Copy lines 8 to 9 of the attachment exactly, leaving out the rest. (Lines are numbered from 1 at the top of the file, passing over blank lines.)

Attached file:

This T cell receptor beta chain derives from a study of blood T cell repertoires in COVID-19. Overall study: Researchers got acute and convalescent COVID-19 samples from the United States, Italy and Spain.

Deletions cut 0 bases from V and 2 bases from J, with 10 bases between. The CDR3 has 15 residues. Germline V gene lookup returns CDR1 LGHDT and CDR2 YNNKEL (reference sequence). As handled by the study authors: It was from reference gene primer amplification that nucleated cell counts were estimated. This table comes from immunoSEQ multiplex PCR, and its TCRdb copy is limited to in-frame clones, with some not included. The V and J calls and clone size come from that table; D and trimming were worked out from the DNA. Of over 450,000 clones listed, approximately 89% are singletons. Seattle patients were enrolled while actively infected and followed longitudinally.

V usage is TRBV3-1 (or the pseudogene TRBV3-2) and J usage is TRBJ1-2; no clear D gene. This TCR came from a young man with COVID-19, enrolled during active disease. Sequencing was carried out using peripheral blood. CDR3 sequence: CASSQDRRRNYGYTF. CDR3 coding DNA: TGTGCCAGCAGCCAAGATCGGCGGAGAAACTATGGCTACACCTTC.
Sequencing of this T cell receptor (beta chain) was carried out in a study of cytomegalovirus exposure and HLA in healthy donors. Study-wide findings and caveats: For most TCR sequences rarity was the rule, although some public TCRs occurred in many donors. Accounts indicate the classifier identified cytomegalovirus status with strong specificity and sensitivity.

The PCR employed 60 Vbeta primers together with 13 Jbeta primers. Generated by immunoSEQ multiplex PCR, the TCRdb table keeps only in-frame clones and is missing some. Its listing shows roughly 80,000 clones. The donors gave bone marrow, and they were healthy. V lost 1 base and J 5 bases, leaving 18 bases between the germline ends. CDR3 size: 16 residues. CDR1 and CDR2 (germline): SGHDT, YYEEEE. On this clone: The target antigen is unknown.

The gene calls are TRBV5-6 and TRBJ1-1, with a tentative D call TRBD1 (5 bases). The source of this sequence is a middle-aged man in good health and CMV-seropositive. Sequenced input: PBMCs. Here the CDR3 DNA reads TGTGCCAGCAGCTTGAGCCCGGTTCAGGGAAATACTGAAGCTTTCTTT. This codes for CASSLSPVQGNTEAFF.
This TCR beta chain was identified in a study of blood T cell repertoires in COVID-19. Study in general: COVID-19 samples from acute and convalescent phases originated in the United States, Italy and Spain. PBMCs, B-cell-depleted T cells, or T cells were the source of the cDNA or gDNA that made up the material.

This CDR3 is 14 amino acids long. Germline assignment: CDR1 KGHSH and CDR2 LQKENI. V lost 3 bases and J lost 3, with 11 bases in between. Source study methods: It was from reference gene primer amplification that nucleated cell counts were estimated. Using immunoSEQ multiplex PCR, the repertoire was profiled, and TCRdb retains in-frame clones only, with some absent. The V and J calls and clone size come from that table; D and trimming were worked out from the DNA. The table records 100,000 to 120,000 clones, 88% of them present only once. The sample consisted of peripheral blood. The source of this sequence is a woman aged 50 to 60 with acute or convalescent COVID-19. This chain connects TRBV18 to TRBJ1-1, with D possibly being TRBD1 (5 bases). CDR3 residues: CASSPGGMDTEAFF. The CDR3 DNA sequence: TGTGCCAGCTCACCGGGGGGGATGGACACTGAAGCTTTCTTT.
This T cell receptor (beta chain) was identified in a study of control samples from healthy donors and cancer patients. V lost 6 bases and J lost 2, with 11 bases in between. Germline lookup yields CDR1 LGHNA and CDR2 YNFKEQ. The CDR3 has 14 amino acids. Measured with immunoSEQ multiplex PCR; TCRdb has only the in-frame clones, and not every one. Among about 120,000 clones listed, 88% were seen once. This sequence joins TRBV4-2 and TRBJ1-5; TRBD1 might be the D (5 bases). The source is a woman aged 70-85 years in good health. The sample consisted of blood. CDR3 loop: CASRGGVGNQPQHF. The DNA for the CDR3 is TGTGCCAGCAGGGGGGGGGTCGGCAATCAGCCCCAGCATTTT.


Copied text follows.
This CDR3 is 14 amino acids long. Germline assignment: CDR1 KGHSH and CDR2 LQKENI. V lost 3 bases and J lost 3, with 11 bases in between. Source study methods: It was from reference gene primer amplification that nucleated cell counts were estimated. Using immunoSEQ multiplex PCR, the repertoire was profiled, and TCRdb retains in-frame clones only, with some absent. The V and J calls and clone size come from that table; D and trimming were worked out from the DNA. The table records 100,000 to 120,000 clones, 88% of them present only once. The sample consisted of peripheral blood. The source of this sequence is a woman aged 50 to 60 with acute or convalescent COVID-19. This chain connects TRBV18 to TRBJ1-1, with D possibly being TRBD1 (5 bases). CDR3 residues: CASSPGGMDTEAFF. The CDR3 DNA sequence: TGTGCCAGCTCACCGGGGGGGATGGACACTGAAGCTTTCTTT.
This T cell receptor (beta chain) was identified in a study of control samples from healthy donors and cancer patients. V lost 6 bases and J lost 2, with 11 bases in between. Germline lookup yields CDR1 LGHNA and CDR2 YNFKEQ. The CDR3 has 14 amino acids. Measured with immunoSEQ multiplex PCR; TCRdb has only the in-frame clones, and not every one. Among about 120,000 clones listed, 88% were seen once. This sequence joins TRBV4-2 and TRBJ1-5; TRBD1 might be the D (5 bases). The source is a woman aged 70-85 years in good health. The sample consisted of blood. CDR3 loop: CASRGGVGNQPQHF. The DNA for the CDR3 is TGTGCCAGCAGGGGGGGGGTCGGCAATCAGCCCCAGCATTTT.